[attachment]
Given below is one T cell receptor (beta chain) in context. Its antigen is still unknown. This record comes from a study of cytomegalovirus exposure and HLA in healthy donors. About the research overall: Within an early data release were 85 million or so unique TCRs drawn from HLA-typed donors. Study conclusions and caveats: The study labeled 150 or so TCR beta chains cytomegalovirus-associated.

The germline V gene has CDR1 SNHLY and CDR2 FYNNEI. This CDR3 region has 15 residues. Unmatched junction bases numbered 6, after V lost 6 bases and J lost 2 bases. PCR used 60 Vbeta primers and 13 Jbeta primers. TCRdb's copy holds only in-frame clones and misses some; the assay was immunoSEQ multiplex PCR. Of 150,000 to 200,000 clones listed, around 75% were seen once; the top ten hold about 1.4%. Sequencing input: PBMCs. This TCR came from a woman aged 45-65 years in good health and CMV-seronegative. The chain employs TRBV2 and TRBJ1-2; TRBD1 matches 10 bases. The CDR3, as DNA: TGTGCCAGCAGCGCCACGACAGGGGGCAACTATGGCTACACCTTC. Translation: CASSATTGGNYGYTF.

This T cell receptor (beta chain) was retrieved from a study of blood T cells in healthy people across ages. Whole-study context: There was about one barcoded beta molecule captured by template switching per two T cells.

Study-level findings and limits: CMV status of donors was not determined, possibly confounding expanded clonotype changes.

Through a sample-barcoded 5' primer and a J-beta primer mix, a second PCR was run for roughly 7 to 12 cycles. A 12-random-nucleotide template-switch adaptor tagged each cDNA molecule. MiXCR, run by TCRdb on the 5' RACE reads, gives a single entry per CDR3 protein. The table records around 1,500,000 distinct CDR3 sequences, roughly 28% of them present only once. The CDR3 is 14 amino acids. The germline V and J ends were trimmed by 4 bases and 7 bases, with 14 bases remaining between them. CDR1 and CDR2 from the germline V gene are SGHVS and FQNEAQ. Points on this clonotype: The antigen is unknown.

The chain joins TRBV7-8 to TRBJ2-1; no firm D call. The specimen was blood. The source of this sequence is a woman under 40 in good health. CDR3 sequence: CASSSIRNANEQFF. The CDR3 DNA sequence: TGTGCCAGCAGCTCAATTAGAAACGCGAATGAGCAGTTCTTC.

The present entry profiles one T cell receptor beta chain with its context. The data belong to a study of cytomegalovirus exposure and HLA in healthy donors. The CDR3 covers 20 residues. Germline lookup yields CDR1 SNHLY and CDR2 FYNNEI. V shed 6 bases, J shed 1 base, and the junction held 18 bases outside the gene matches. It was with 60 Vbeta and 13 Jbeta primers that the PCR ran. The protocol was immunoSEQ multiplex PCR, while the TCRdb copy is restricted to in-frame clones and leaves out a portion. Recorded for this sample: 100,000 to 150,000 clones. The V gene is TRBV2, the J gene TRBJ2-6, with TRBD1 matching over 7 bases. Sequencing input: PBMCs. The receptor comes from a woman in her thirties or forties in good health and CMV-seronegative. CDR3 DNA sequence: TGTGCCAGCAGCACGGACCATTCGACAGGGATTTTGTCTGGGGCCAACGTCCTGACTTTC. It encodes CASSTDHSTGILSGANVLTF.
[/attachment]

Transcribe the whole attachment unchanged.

Given below is one T cell receptor (beta chain) in context. Its antigen is still unknown. This record comes from a study of cytomegalovirus exposure and HLA in healthy donors. About the research overall: Within an early data release were 85 million or so unique TCRs drawn from HLA-typed donors. Study conclusions and caveats: The study labeled 150 or so TCR beta chains cytomegalovirus-associated.

The germline V gene has CDR1 SNHLY and CDR2 FYNNEI. This CDR3 region has 15 residues. Unmatched junction bases numbered 6, after V lost 6 bases and J lost 2 bases. PCR used 60 Vbeta primers and 13 Jbeta primers. TCRdb's copy holds only in-frame clones and misses some; the assay was immunoSEQ multiplex PCR. Of 150,000 to 200,000 clones listed, around 75% were seen once; the top ten hold about 1.4%. Sequencing input: PBMCs. This TCR came from a woman aged 45-65 years in good health and CMV-seronegative. The chain employs TRBV2 and TRBJ1-2; TRBD1 matches 10 bases. The CDR3, as DNA: TGTGCCAGCAGCGCCACGACAGGGGGCAACTATGGCTACACCTTC. Translation: CASSATTGGNYGYTF.

This T cell receptor (beta chain) was retrieved from a study of blood T cells in healthy people across ages. Whole-study context: There was about one barcoded beta molecule captured by template switching per two T cells.

Study-level findings and limits: CMV status of donors was not determined, possibly confounding expanded clonotype changes.

Through a sample-barcoded 5' primer and a J-beta primer mix, a second PCR was run for roughly 7 to 12 cycles. A 12-random-nucleotide template-switch adaptor tagged each cDNA molecule. MiXCR, run by TCRdb on the 5' RACE reads, gives a single entry per CDR3 protein. The table records around 1,500,000 distinct CDR3 sequences, roughly 28% of them present only once. The CDR3 is 14 amino acids. The germline V and J ends were trimmed by 4 bases and 7 bases, with 14 bases remaining between them. CDR1 and CDR2 from the germline V gene are SGHVS and FQNEAQ. Points on this clonotype: The antigen is unknown.

The chain joins TRBV7-8 to TRBJ2-1; no firm D call. The specimen was blood. The source of this sequence is a woman under 40 in good health. CDR3 sequence: CASSSIRNANEQFF. The CDR3 DNA sequence: TGTGCCAGCAGCTCAATTAGAAACGCGAATGAGCAGTTCTTC.

The present entry profiles one T cell receptor beta chain with its context. The data belong to a study of cytomegalovirus exposure and HLA in healthy donors. The CDR3 covers 20 residues. Germline lookup yields CDR1 SNHLY and CDR2 FYNNEI. V shed 6 bases, J shed 1 base, and the junction held 18 bases outside the gene matches. It was with 60 Vbeta and 13 Jbeta primers that the PCR ran. The protocol was immunoSEQ multiplex PCR, while the TCRdb copy is restricted to in-frame clones and leaves out a portion. Recorded for this sample: 100,000 to 150,000 clones. The V gene is TRBV2, the J gene TRBJ2-6, with TRBD1 matching over 7 bases. Sequencing input: PBMCs. The receptor comes from a woman in her thirties or forties in good health and CMV-seronegative. CDR3 DNA sequence: TGTGCCAGCAGCACGGACCATTCGACAGGGATTTTGTCTGGGGCCAACGTCCTGACTTTC. It encodes CASSTDHSTGILSGANVLTF.